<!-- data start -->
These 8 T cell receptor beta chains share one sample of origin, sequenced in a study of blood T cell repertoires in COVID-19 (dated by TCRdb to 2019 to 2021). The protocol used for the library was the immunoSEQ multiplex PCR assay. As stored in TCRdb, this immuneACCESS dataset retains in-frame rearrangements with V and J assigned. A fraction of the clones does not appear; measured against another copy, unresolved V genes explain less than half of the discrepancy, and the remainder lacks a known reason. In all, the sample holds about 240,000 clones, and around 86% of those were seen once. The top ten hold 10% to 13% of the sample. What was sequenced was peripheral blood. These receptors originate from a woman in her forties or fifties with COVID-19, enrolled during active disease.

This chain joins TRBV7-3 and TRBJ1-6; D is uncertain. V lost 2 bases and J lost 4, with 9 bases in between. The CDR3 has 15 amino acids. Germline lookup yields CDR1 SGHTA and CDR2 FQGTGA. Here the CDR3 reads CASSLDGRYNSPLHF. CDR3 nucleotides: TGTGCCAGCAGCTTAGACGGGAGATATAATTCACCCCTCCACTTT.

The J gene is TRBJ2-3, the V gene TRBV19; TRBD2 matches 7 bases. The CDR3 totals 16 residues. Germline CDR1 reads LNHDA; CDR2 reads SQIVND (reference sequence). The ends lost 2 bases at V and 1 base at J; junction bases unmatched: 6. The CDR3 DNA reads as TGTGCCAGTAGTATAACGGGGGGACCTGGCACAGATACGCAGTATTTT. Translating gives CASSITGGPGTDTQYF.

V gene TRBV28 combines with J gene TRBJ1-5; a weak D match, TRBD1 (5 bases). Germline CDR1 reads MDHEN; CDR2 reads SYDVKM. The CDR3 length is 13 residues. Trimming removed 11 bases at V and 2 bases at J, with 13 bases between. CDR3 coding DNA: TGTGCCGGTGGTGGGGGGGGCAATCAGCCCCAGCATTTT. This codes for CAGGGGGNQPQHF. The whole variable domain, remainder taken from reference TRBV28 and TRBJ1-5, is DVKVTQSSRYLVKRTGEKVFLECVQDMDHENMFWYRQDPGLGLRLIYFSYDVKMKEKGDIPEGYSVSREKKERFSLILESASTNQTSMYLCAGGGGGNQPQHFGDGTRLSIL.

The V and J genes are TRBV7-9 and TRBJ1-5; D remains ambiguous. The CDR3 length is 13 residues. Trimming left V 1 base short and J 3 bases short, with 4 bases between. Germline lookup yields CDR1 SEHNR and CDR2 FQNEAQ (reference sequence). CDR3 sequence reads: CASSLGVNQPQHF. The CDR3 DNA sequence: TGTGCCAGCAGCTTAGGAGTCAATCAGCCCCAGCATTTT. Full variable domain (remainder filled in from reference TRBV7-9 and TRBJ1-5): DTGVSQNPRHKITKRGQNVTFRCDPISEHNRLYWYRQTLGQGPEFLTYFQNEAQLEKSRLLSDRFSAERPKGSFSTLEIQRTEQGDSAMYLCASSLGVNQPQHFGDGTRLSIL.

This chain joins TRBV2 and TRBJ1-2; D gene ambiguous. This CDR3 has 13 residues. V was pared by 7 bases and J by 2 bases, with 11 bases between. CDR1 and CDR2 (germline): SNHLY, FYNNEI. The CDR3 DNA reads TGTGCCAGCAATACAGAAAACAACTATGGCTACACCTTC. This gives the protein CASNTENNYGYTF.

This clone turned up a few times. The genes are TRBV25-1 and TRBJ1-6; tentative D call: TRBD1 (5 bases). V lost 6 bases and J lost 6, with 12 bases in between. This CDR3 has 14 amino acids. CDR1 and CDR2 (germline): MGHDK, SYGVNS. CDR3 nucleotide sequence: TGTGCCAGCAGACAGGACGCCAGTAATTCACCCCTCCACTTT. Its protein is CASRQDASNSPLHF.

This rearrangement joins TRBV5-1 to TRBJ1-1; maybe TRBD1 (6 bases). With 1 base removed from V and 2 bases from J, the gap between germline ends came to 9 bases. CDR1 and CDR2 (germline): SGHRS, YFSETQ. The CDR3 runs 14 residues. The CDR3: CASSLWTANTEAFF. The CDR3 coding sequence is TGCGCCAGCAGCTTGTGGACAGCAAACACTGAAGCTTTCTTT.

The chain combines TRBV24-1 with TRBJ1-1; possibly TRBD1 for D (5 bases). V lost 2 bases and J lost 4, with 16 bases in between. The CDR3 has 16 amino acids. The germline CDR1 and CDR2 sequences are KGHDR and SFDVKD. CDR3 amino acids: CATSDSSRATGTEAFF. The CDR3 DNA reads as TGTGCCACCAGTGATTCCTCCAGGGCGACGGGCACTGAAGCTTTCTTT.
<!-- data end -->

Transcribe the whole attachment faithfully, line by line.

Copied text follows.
These 8 T cell receptor beta chains share one sample of origin, sequenced in a study of blood T cell repertoires in COVID-19 (dated by TCRdb to 2019 to 2021). The protocol used for the library was the immunoSEQ multiplex PCR assay. As stored in TCRdb, this immuneACCESS dataset retains in-frame rearrangements with V and J assigned. A fraction of the clones does not appear; measured against another copy, unresolved V genes explain less than half of the discrepancy, and the remainder lacks a known reason. In all, the sample holds about 240,000 clones, and around 86% of those were seen once. The top ten hold 10% to 13% of the sample. What was sequenced was peripheral blood. These receptors originate from a woman in her forties or fifties with COVID-19, enrolled during active disease.

This chain joins TRBV7-3 and TRBJ1-6; D is uncertain. V lost 2 bases and J lost 4, with 9 bases in between. The CDR3 has 15 amino acids. Germline lookup yields CDR1 SGHTA and CDR2 FQGTGA. Here the CDR3 reads CASSLDGRYNSPLHF. CDR3 nucleotides: TGTGCCAGCAGCTTAGACGGGAGATATAATTCACCCCTCCACTTT.

The J gene is TRBJ2-3, the V gene TRBV19; TRBD2 matches 7 bases. The CDR3 totals 16 residues. Germline CDR1 reads LNHDA; CDR2 reads SQIVND (reference sequence). The ends lost 2 bases at V and 1 base at J; junction bases unmatched: 6. The CDR3 DNA reads as TGTGCCAGTAGTATAACGGGGGGACCTGGCACAGATACGCAGTATTTT. Translating gives CASSITGGPGTDTQYF.

V gene TRBV28 combines with J gene TRBJ1-5; a weak D match, TRBD1 (5 bases). Germline CDR1 reads MDHEN; CDR2 reads SYDVKM. The CDR3 length is 13 residues. Trimming removed 11 bases at V and 2 bases at J, with 13 bases between. CDR3 coding DNA: TGTGCCGGTGGTGGGGGGGGCAATCAGCCCCAGCATTTT. This codes for CAGGGGGNQPQHF. The whole variable domain, remainder taken from reference TRBV28 and TRBJ1-5, is DVKVTQSSRYLVKRTGEKVFLECVQDMDHENMFWYRQDPGLGLRLIYFSYDVKMKEKGDIPEGYSVSREKKERFSLILESASTNQTSMYLCAGGGGGNQPQHFGDGTRLSIL.

The V and J genes are TRBV7-9 and TRBJ1-5; D remains ambiguous. The CDR3 length is 13 residues. Trimming left V 1 base short and J 3 bases short, with 4 bases between. Germline lookup yields CDR1 SEHNR and CDR2 FQNEAQ (reference sequence). CDR3 sequence reads: CASSLGVNQPQHF. The CDR3 DNA sequence: TGTGCCAGCAGCTTAGGAGTCAATCAGCCCCAGCATTTT. Full variable domain (remainder filled in from reference TRBV7-9 and TRBJ1-5): DTGVSQNPRHKITKRGQNVTFRCDPISEHNRLYWYRQTLGQGPEFLTYFQNEAQLEKSRLLSDRFSAERPKGSFSTLEIQRTEQGDSAMYLCASSLGVNQPQHFGDGTRLSIL.

This chain joins TRBV2 and TRBJ1-2; D gene ambiguous. This CDR3 has 13 residues. V was pared by 7 bases and J by 2 bases, with 11 bases between. CDR1 and CDR2 (germline): SNHLY, FYNNEI. The CDR3 DNA reads TGTGCCAGCAATACAGAAAACAACTATGGCTACACCTTC. This gives the protein CASNTENNYGYTF.

This clone turned up a few times. The genes are TRBV25-1 and TRBJ1-6; tentative D call: TRBD1 (5 bases). V lost 6 bases and J lost 6, with 12 bases in between. This CDR3 has 14 amino acids. CDR1 and CDR2 (germline): MGHDK, SYGVNS. CDR3 nucleotide sequence: TGTGCCAGCAGACAGGACGCCAGTAATTCACCCCTCCACTTT. Its protein is CASRQDASNSPLHF.

This rearrangement joins TRBV5-1 to TRBJ1-1; maybe TRBD1 (6 bases). With 1 base removed from V and 2 bases from J, the gap between germline ends came to 9 bases. CDR1 and CDR2 (germline): SGHRS, YFSETQ. The CDR3 runs 14 residues. The CDR3: CASSLWTANTEAFF. The CDR3 coding sequence is TGCGCCAGCAGCTTGTGGACAGCAAACACTGAAGCTTTCTTT.

The chain combines TRBV24-1 with TRBJ1-1; possibly TRBD1 for D (5 bases). V lost 2 bases and J lost 4, with 16 bases in between. The CDR3 has 16 amino acids. The germline CDR1 and CDR2 sequences are KGHDR and SFDVKD. CDR3 amino acids: CATSDSSRATGTEAFF. The CDR3 DNA reads as TGTGCCACCAGTGATTCCTCCAGGGCGACGGGCACTGAAGCTTTCTTT.